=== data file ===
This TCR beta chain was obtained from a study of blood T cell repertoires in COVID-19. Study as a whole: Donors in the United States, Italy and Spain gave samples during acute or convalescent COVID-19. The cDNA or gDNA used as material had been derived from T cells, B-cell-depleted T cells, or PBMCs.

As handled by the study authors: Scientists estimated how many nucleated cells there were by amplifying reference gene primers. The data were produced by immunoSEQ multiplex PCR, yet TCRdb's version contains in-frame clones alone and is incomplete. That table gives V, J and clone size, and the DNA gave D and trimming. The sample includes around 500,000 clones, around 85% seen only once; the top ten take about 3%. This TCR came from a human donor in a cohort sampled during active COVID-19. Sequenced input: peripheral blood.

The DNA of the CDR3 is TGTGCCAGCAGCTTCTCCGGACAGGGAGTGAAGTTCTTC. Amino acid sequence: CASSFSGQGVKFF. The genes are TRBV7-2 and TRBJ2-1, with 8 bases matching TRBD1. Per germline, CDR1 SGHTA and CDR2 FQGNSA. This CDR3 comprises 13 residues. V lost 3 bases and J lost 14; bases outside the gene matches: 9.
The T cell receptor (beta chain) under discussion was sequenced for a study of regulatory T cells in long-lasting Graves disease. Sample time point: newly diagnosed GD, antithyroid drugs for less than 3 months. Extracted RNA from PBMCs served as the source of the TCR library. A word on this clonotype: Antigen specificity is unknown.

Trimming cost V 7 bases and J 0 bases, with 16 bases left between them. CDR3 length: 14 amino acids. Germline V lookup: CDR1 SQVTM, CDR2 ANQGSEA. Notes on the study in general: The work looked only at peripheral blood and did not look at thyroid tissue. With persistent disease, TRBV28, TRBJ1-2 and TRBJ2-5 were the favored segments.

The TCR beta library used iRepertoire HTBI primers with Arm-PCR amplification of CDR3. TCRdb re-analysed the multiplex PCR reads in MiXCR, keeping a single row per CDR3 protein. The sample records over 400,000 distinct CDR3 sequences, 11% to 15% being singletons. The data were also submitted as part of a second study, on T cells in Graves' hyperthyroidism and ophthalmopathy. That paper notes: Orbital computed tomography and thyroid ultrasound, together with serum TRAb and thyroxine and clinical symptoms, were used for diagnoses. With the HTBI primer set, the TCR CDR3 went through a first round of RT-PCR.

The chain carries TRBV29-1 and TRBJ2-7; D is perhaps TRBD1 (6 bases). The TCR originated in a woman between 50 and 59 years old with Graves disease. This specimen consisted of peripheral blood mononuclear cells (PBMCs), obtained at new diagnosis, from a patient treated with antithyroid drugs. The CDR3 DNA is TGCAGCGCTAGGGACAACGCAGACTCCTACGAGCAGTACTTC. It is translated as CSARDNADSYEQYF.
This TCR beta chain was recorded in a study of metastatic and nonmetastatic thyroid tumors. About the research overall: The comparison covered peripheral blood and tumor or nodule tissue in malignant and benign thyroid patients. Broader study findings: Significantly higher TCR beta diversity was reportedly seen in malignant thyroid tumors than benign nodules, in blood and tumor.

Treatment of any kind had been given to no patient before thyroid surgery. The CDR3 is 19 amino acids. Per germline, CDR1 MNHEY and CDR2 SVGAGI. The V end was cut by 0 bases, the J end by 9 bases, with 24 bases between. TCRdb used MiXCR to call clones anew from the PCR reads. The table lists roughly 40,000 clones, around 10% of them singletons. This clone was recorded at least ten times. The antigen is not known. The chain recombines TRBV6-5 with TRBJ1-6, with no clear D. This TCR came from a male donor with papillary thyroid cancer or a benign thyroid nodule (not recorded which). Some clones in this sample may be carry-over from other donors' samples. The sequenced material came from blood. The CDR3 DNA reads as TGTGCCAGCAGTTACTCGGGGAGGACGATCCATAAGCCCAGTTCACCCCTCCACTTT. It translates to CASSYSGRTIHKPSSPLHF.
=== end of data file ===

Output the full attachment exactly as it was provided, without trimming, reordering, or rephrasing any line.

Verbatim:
This TCR beta chain was obtained from a study of blood T cell repertoires in COVID-19. Study as a whole: Donors in the United States, Italy and Spain gave samples during acute or convalescent COVID-19. The cDNA or gDNA used as material had been derived from T cells, B-cell-depleted T cells, or PBMCs.

As handled by the study authors: Scientists estimated how many nucleated cells there were by amplifying reference gene primers. The data were produced by immunoSEQ multiplex PCR, yet TCRdb's version contains in-frame clones alone and is incomplete. That table gives V, J and clone size, and the DNA gave D and trimming. The sample includes around 500,000 clones, around 85% seen only once; the top ten take about 3%. This TCR came from a human donor in a cohort sampled during active COVID-19. Sequenced input: peripheral blood.

The DNA of the CDR3 is TGTGCCAGCAGCTTCTCCGGACAGGGAGTGAAGTTCTTC. Amino acid sequence: CASSFSGQGVKFF. The genes are TRBV7-2 and TRBJ2-1, with 8 bases matching TRBD1. Per germline, CDR1 SGHTA and CDR2 FQGNSA. This CDR3 comprises 13 residues. V lost 3 bases and J lost 14; bases outside the gene matches: 9.
The T cell receptor (beta chain) under discussion was sequenced for a study of regulatory T cells in long-lasting Graves disease. Sample time point: newly diagnosed GD, antithyroid drugs for less than 3 months. Extracted RNA from PBMCs served as the source of the TCR library. A word on this clonotype: Antigen specificity is unknown.

Trimming cost V 7 bases and J 0 bases, with 16 bases left between them. CDR3 length: 14 amino acids. Germline V lookup: CDR1 SQVTM, CDR2 ANQGSEA. Notes on the study in general: The work looked only at peripheral blood and did not look at thyroid tissue. With persistent disease, TRBV28, TRBJ1-2 and TRBJ2-5 were the favored segments.

The TCR beta library used iRepertoire HTBI primers with Arm-PCR amplification of CDR3. TCRdb re-analysed the multiplex PCR reads in MiXCR, keeping a single row per CDR3 protein. The sample records over 400,000 distinct CDR3 sequences, 11% to 15% being singletons. The data were also submitted as part of a second study, on T cells in Graves' hyperthyroidism and ophthalmopathy. That paper notes: Orbital computed tomography and thyroid ultrasound, together with serum TRAb and thyroxine and clinical symptoms, were used for diagnoses. With the HTBI primer set, the TCR CDR3 went through a first round of RT-PCR.

The chain carries TRBV29-1 and TRBJ2-7; D is perhaps TRBD1 (6 bases). The TCR originated in a woman between 50 and 59 years old with Graves disease. This specimen consisted of peripheral blood mononuclear cells (PBMCs), obtained at new diagnosis, from a patient treated with antithyroid drugs. The CDR3 DNA is TGCAGCGCTAGGGACAACGCAGACTCCTACGAGCAGTACTTC. It is translated as CSARDNADSYEQYF.
This TCR beta chain was recorded in a study of metastatic and nonmetastatic thyroid tumors. About the research overall: The comparison covered peripheral blood and tumor or nodule tissue in malignant and benign thyroid patients. Broader study findings: Significantly higher TCR beta diversity was reportedly seen in malignant thyroid tumors than benign nodules, in blood and tumor.

Treatment of any kind had been given to no patient before thyroid surgery. The CDR3 is 19 amino acids. Per germline, CDR1 MNHEY and CDR2 SVGAGI. The V end was cut by 0 bases, the J end by 9 bases, with 24 bases between. TCRdb used MiXCR to call clones anew from the PCR reads. The table lists roughly 40,000 clones, around 10% of them singletons. This clone was recorded at least ten times. The antigen is not known. The chain recombines TRBV6-5 with TRBJ1-6, with no clear D. This TCR came from a male donor with papillary thyroid cancer or a benign thyroid nodule (not recorded which). Some clones in this sample may be carry-over from other donors' samples. The sequenced material came from blood. The CDR3 DNA reads as TGTGCCAGCAGTTACTCGGGGAGGACGATCCATAAGCCCAGTTCACCCCTCCACTTT. It translates to CASSYSGRTIHKPSSPLHF.